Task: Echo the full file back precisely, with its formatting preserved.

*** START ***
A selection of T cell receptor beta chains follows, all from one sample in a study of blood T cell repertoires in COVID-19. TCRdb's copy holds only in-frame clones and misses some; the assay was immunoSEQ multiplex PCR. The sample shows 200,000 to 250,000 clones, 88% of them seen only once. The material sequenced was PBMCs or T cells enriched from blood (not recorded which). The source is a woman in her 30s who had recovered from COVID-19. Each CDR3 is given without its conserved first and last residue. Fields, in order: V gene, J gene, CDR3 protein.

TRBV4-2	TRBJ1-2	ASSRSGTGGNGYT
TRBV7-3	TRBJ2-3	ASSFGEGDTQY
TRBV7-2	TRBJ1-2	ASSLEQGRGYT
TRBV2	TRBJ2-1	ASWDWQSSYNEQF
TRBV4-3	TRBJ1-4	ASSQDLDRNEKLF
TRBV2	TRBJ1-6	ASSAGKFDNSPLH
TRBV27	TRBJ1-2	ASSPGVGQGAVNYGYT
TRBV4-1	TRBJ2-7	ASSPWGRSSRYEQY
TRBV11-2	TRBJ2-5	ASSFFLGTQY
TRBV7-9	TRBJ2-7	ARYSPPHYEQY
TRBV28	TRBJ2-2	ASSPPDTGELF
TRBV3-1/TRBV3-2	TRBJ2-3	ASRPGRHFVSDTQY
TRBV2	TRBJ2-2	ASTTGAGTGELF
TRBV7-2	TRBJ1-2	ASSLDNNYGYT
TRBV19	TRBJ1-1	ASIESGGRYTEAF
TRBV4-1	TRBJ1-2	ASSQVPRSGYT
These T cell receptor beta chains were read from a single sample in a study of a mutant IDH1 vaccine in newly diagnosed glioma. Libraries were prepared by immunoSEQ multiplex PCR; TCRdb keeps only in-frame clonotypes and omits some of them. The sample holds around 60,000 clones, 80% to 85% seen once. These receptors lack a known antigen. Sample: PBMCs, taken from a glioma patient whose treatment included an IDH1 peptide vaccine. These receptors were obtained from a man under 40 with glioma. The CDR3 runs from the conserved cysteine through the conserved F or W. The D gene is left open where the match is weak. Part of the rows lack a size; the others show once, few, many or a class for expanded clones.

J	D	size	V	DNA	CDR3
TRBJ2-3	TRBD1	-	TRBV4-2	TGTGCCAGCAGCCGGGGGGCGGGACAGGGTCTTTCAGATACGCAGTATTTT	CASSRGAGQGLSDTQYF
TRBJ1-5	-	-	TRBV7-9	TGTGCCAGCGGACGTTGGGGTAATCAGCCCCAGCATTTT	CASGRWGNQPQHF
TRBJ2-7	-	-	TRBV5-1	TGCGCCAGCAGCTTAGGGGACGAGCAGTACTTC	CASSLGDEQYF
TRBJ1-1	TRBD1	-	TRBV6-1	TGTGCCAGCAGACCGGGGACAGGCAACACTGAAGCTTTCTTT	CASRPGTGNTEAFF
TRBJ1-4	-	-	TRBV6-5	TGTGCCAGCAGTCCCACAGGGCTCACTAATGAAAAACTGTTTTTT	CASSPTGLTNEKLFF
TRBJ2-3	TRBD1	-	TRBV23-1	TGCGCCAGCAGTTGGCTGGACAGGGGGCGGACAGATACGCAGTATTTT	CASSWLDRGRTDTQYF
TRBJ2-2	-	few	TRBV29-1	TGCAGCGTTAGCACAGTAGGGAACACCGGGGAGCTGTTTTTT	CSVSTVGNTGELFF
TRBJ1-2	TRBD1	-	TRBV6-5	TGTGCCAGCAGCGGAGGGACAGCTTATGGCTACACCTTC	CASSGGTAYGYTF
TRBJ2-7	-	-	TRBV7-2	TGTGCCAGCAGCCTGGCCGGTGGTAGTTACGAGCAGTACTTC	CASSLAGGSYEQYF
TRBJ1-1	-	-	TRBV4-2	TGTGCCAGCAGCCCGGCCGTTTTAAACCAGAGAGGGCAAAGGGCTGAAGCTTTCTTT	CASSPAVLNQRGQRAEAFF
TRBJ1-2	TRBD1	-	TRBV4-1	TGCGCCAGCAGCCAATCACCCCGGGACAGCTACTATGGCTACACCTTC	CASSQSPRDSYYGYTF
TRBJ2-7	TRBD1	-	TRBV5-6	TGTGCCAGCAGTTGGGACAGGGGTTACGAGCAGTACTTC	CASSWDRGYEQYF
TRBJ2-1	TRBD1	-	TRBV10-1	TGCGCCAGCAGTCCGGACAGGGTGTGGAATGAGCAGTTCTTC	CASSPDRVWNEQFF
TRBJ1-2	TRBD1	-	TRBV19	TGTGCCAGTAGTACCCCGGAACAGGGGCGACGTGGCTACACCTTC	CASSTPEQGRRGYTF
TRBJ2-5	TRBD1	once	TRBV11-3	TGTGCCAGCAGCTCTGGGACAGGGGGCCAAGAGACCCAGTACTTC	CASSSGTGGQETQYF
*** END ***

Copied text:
A selection of T cell receptor beta chains follows, all from one sample in a study of blood T cell repertoires in COVID-19. TCRdb's copy holds only in-frame clones and misses some; the assay was immunoSEQ multiplex PCR. The sample shows 200,000 to 250,000 clones, 88% of them seen only once. The material sequenced was PBMCs or T cells enriched from blood (not recorded which). The source is a woman in her 30s who had recovered from COVID-19. Each CDR3 is given without its conserved first and last residue. Fields, in order: V gene, J gene, CDR3 protein.

TRBV4-2	TRBJ1-2	ASSRSGTGGNGYT
TRBV7-3	TRBJ2-3	ASSFGEGDTQY
TRBV7-2	TRBJ1-2	ASSLEQGRGYT
TRBV2	TRBJ2-1	ASWDWQSSYNEQF
TRBV4-3	TRBJ1-4	ASSQDLDRNEKLF
TRBV2	TRBJ1-6	ASSAGKFDNSPLH
TRBV27	TRBJ1-2	ASSPGVGQGAVNYGYT
TRBV4-1	TRBJ2-7	ASSPWGRSSRYEQY
TRBV11-2	TRBJ2-5	ASSFFLGTQY
TRBV7-9	TRBJ2-7	ARYSPPHYEQY
TRBV28	TRBJ2-2	ASSPPDTGELF
TRBV3-1/TRBV3-2	TRBJ2-3	ASRPGRHFVSDTQY
TRBV2	TRBJ2-2	ASTTGAGTGELF
TRBV7-2	TRBJ1-2	ASSLDNNYGYT
TRBV19	TRBJ1-1	ASIESGGRYTEAF
TRBV4-1	TRBJ1-2	ASSQVPRSGYT
These T cell receptor beta chains were read from a single sample in a study of a mutant IDH1 vaccine in newly diagnosed glioma. Libraries were prepared by immunoSEQ multiplex PCR; TCRdb keeps only in-frame clonotypes and omits some of them. The sample holds around 60,000 clones, 80% to 85% seen once. These receptors lack a known antigen. Sample: PBMCs, taken from a glioma patient whose treatment included an IDH1 peptide vaccine. These receptors were obtained from a man under 40 with glioma. The CDR3 runs from the conserved cysteine through the conserved F or W. The D gene is left open where the match is weak. Part of the rows lack a size; the others show once, few, many or a class for expanded clones.

J	D	size	V	DNA	CDR3
TRBJ2-3	TRBD1	-	TRBV4-2	TGTGCCAGCAGCCGGGGGGCGGGACAGGGTCTTTCAGATACGCAGTATTTT	CASSRGAGQGLSDTQYF
TRBJ1-5	-	-	TRBV7-9	TGTGCCAGCGGACGTTGGGGTAATCAGCCCCAGCATTTT	CASGRWGNQPQHF
TRBJ2-7	-	-	TRBV5-1	TGCGCCAGCAGCTTAGGGGACGAGCAGTACTTC	CASSLGDEQYF
TRBJ1-1	TRBD1	-	TRBV6-1	TGTGCCAGCAGACCGGGGACAGGCAACACTGAAGCTTTCTTT	CASRPGTGNTEAFF
TRBJ1-4	-	-	TRBV6-5	TGTGCCAGCAGTCCCACAGGGCTCACTAATGAAAAACTGTTTTTT	CASSPTGLTNEKLFF
TRBJ2-3	TRBD1	-	TRBV23-1	TGCGCCAGCAGTTGGCTGGACAGGGGGCGGACAGATACGCAGTATTTT	CASSWLDRGRTDTQYF
TRBJ2-2	-	few	TRBV29-1	TGCAGCGTTAGCACAGTAGGGAACACCGGGGAGCTGTTTTTT	CSVSTVGNTGELFF
TRBJ1-2	TRBD1	-	TRBV6-5	TGTGCCAGCAGCGGAGGGACAGCTTATGGCTACACCTTC	CASSGGTAYGYTF
TRBJ2-7	-	-	TRBV7-2	TGTGCCAGCAGCCTGGCCGGTGGTAGTTACGAGCAGTACTTC	CASSLAGGSYEQYF
TRBJ1-1	-	-	TRBV4-2	TGTGCCAGCAGCCCGGCCGTTTTAAACCAGAGAGGGCAAAGGGCTGAAGCTTTCTTT	CASSPAVLNQRGQRAEAFF
TRBJ1-2	TRBD1	-	TRBV4-1	TGCGCCAGCAGCCAATCACCCCGGGACAGCTACTATGGCTACACCTTC	CASSQSPRDSYYGYTF
TRBJ2-7	TRBD1	-	TRBV5-6	TGTGCCAGCAGTTGGGACAGGGGTTACGAGCAGTACTTC	CASSWDRGYEQYF
TRBJ2-1	TRBD1	-	TRBV10-1	TGCGCCAGCAGTCCGGACAGGGTGTGGAATGAGCAGTTCTTC	CASSPDRVWNEQFF
TRBJ1-2	TRBD1	-	TRBV19	TGTGCCAGTAGTACCCCGGAACAGGGGCGACGTGGCTACACCTTC	CASSTPEQGRRGYTF
TRBJ2-5	TRBD1	once	TRBV11-3	TGTGCCAGCAGCTCTGGGACAGGGGGCCAAGAGACCCAGTACTTC	CASSSGTGGQETQYF